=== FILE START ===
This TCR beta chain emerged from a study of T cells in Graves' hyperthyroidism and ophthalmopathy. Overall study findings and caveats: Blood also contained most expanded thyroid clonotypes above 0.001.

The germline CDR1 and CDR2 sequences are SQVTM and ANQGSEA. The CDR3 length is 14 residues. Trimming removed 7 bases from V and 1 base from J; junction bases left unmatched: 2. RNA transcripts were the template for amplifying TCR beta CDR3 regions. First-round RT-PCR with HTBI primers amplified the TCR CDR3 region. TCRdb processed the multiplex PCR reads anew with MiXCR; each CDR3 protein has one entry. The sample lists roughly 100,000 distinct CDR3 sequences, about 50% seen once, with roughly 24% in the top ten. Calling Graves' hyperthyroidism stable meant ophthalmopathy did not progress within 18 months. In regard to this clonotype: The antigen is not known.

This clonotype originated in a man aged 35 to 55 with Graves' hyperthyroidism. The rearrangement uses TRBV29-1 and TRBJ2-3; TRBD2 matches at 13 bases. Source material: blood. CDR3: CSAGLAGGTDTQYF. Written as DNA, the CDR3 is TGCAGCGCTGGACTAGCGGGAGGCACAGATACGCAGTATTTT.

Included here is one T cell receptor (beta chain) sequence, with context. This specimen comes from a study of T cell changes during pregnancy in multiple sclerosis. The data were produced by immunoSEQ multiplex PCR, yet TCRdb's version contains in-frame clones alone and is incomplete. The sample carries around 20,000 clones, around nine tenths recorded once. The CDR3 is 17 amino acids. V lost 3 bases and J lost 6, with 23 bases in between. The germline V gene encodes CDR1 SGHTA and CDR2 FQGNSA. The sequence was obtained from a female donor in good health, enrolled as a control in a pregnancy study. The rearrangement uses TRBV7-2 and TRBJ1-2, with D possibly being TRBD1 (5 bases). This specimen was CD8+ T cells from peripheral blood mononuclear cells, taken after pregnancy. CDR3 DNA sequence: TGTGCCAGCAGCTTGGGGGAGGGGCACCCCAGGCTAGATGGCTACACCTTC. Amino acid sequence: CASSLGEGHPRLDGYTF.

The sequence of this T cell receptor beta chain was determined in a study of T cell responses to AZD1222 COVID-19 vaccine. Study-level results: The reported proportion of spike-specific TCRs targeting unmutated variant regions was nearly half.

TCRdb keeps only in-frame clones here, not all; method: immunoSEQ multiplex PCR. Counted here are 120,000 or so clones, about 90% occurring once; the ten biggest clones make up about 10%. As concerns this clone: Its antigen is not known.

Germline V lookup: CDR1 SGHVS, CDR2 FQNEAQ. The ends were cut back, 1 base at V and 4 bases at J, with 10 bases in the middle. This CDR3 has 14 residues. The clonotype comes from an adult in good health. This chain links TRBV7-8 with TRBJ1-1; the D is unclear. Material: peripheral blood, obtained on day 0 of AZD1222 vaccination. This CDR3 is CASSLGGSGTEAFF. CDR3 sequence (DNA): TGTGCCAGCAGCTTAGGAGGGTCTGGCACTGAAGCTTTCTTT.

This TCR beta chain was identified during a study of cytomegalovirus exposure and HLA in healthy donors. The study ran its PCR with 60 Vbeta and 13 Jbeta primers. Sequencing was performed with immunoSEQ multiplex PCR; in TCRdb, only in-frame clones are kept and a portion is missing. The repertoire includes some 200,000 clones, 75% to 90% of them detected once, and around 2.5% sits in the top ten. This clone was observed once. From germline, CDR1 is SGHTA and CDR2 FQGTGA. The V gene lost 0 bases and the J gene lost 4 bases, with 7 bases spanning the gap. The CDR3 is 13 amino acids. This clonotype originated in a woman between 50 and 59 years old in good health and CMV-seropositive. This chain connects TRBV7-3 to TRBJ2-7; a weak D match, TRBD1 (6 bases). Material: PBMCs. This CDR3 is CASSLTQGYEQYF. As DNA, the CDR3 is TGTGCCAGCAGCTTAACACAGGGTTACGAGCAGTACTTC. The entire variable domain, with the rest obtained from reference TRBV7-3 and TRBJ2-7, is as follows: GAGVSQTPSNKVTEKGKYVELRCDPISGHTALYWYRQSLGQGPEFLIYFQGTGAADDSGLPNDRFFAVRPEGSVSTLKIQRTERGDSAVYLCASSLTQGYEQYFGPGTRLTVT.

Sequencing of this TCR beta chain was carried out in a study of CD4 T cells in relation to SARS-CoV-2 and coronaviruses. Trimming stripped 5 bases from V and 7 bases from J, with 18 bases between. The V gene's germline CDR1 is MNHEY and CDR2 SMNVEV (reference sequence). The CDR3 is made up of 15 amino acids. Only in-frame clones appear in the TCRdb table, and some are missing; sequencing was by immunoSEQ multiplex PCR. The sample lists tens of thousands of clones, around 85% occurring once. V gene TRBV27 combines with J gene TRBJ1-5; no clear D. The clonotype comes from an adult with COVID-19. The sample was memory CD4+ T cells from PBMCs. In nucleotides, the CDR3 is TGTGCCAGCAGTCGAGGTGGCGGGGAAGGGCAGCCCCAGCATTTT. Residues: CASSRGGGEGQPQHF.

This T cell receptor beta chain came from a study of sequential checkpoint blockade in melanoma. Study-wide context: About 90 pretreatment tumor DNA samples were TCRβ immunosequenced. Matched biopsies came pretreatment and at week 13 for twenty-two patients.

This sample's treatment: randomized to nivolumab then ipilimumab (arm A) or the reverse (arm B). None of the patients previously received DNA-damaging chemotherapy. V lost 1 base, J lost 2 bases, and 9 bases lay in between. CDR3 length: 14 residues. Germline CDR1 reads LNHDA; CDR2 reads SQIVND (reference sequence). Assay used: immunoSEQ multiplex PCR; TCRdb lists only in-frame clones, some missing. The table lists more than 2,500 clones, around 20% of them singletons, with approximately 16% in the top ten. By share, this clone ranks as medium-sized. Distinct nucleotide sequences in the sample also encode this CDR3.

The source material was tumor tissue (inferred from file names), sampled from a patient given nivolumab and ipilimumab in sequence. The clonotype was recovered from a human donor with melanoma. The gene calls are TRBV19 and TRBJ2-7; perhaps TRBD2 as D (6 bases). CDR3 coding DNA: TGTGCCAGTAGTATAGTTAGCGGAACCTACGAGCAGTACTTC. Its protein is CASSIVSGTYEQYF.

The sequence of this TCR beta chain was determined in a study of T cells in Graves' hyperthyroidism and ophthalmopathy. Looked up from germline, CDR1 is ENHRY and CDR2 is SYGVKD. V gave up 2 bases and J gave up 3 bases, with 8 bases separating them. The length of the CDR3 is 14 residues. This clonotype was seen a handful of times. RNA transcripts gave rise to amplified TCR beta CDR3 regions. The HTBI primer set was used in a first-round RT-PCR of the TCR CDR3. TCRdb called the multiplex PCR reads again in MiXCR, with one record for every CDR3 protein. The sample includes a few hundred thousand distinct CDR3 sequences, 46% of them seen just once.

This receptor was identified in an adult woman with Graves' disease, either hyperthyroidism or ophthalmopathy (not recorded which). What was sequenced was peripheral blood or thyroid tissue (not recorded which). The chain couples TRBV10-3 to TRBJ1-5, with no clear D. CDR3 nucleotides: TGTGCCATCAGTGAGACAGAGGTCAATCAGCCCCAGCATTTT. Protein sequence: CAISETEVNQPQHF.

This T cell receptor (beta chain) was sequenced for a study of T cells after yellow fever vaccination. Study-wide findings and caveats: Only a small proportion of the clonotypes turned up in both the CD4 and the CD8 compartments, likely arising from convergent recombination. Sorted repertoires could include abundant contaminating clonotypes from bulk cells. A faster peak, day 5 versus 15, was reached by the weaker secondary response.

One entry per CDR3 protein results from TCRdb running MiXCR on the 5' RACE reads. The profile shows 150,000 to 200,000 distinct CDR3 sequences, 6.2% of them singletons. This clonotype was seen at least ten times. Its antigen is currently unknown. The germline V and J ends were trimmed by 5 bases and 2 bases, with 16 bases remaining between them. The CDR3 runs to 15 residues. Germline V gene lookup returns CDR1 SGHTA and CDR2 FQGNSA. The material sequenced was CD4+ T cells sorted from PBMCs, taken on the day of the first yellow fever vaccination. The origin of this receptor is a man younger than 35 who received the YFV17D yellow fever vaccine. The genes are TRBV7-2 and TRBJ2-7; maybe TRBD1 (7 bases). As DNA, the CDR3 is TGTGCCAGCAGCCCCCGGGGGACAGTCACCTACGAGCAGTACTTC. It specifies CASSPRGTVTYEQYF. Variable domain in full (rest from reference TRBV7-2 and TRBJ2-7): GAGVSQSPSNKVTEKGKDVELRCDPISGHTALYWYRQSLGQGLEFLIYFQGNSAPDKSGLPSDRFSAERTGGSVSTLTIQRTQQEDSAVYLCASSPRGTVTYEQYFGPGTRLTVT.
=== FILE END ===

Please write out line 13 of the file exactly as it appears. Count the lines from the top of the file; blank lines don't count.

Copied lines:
The sequence of this TCR beta chain was determined in a study of T cells in Graves' hyperthyroidism and ophthalmopathy. Looked up from germline, CDR1 is ENHRY and CDR2 is SYGVKD. V gave up 2 bases and J gave up 3 bases, with 8 bases separating them. The length of the CDR3 is 14 residues. This clonotype was seen a handful of times. RNA transcripts gave rise to amplified TCR beta CDR3 regions. The HTBI primer set was used in a first-round RT-PCR of the TCR CDR3. TCRdb called the multiplex PCR reads again in MiXCR, with one record for every CDR3 protein. The sample includes a few hundred thousand distinct CDR3 sequences, 46% of them seen just once.